Mustaches are…sexy? Or…not? You don’t know until you grow. That’s why, though many are ‘stache-curious, they haven’t had the guts to go all in. Then social isolation changed the landscape entirely. Now mustaches are flourishing.
Here’s the thing: Being cooped up inside during a pandemic isn’t exactly empowering. But growing a mustache? That’s a brazen act of self-determination. It’s looking at your face and saying, “I’m going to put a mustache on here because, dammit, I can.” When the world feels rudderless, growing some upper-lip fuzz is one way of exerting control—at least over your face.
For some, it’s also a practical concern. “I thought if it became necessary to wear masks, I wouldn’t want to shave my whole beard,” says home lifestyle blogger Matt Armato (above, far left). For others, going for the grow was helped along by sheer curiosity. “I was tired of looking at my face and wondering how I’d look with a mustache,” says Esquire’s own style e-commerce editor, Avidan Grossman (above, center left), who’s sporting one with a bit of an Errol Flynn vibe.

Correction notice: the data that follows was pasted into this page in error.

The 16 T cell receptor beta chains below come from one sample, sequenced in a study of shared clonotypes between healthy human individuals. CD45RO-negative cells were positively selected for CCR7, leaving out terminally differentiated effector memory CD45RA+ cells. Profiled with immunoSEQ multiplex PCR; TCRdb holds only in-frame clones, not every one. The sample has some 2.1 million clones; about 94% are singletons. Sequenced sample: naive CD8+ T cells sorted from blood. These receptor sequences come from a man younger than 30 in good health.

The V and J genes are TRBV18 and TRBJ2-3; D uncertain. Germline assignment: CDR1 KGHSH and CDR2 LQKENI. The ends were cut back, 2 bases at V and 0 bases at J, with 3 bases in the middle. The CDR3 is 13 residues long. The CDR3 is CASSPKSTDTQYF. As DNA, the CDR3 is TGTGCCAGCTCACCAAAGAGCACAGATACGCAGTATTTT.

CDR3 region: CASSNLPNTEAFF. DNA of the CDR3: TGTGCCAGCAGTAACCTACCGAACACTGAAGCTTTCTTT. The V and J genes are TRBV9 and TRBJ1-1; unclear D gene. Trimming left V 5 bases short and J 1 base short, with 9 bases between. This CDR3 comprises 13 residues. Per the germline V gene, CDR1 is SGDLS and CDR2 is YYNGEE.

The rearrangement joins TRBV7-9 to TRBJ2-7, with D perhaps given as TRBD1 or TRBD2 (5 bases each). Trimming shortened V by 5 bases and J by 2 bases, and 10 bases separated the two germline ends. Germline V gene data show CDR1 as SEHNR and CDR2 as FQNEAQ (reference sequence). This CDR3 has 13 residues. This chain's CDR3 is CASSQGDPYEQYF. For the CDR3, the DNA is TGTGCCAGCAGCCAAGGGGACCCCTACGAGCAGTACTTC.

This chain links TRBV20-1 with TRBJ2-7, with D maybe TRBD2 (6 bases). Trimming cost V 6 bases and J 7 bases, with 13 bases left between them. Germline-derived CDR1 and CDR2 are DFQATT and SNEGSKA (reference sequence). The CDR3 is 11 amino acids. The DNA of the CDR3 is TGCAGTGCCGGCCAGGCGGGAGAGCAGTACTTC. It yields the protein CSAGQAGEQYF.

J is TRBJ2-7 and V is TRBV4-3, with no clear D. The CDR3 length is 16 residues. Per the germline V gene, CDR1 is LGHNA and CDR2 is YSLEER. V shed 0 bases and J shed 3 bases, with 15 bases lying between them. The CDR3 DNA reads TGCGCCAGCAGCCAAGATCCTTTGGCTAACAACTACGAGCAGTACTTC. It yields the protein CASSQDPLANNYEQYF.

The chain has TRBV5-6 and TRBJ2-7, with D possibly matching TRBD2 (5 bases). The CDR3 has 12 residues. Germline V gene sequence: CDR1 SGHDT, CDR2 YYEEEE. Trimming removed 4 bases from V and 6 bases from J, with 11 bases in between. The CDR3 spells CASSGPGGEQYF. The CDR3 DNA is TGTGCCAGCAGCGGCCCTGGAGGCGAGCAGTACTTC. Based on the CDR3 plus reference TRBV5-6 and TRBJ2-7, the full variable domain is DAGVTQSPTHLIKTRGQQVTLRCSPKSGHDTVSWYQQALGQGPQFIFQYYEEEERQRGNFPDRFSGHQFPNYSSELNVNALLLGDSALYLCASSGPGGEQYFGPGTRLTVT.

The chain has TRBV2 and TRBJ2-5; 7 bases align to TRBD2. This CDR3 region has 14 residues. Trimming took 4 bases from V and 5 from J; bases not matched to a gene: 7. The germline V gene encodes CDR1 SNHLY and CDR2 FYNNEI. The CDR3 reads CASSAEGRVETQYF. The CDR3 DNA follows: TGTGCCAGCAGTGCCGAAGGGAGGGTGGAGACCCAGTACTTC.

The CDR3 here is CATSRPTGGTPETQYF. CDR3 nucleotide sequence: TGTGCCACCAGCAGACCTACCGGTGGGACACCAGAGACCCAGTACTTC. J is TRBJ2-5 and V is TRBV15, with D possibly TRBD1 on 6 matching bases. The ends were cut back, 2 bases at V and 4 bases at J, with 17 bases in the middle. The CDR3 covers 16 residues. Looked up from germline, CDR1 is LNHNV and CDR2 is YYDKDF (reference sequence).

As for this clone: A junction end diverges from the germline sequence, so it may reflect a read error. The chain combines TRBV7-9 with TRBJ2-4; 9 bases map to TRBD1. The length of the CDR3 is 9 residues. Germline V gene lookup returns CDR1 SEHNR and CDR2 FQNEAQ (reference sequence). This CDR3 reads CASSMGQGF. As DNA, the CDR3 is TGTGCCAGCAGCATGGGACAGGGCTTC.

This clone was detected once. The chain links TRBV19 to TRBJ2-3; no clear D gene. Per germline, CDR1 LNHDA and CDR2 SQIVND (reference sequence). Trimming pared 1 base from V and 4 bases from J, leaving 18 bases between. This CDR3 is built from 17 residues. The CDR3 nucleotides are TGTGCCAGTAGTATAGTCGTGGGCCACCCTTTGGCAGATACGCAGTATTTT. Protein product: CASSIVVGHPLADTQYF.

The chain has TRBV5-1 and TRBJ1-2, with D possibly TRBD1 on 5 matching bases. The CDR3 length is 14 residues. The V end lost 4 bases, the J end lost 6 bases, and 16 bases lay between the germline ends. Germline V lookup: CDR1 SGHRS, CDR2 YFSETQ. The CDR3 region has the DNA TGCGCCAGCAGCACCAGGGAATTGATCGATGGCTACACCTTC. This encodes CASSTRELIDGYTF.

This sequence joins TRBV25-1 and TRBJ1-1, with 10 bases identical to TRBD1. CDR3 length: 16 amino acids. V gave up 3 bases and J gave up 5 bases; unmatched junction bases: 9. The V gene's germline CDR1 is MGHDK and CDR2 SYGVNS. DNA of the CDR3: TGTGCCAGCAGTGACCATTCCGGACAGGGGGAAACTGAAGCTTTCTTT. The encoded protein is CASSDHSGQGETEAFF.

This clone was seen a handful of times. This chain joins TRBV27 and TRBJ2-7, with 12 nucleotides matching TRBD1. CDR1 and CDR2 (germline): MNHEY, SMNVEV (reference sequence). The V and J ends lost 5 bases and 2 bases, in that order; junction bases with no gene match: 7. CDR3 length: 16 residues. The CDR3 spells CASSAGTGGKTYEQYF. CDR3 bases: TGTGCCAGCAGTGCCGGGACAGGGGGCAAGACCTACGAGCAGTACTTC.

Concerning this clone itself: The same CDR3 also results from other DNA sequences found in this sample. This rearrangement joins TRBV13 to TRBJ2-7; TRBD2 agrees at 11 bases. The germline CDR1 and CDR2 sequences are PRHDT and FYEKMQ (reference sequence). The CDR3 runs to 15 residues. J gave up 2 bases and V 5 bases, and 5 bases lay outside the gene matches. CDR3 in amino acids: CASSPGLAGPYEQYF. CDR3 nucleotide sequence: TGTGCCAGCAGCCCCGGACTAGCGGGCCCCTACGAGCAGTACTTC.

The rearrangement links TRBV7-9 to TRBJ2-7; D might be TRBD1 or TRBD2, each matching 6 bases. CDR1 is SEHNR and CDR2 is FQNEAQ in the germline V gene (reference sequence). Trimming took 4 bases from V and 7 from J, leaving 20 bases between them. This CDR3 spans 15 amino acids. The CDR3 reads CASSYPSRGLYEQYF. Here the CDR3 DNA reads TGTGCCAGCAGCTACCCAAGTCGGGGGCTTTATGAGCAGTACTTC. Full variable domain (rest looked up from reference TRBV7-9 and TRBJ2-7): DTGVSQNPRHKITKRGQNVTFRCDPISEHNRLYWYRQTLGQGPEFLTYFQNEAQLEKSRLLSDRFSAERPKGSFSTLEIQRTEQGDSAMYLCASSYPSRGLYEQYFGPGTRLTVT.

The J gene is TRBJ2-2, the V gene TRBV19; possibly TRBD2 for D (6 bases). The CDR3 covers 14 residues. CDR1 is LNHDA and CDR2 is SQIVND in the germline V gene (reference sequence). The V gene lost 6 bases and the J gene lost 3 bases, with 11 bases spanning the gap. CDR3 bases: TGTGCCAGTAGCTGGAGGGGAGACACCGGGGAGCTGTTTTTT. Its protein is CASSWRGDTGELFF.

And for a few, it was a way to do some good. Lawyer Darren Grady (above, center right) is part of a group of guys all growing a ‘stache and donating $5 a day throughout lockdown to Chicago Hospitality United, which supports service-industry workers. “We not only have a sense of community,” he says, “but we’ve got an opportunity to see our friends differently. It brings positivity.”
For charity or not, isolation is an ideal time to grow. “Both the safety and novelty of isolation lend themselves to new aesthetics,” says Esquire deputy editor Ben Boskovich (above, far right). A mustache is low-risk: You can change it, unlike so many other things. And experimenting can lead to unexpected places. “My dad told me I look like he did at my age, and my grand father wore a mustache, too,” he continues. “It’s a nice connection to them. I didn’t realize it would bring me there, but it did.”
Beyond being a link to the past, mustachioed faces might become a signifier of a new world order—one in which personal confidence trumps old social norms. “Maybe I come out of this with a new perspective,” says Grady, who is imagining a post-isolation party with in-person ‘stache reveals. “I do anticipate wanting to keep it,” he says. “The question is, will I?”
This article appears in the Summer 2020 issue of Esquire.
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Source : Esquire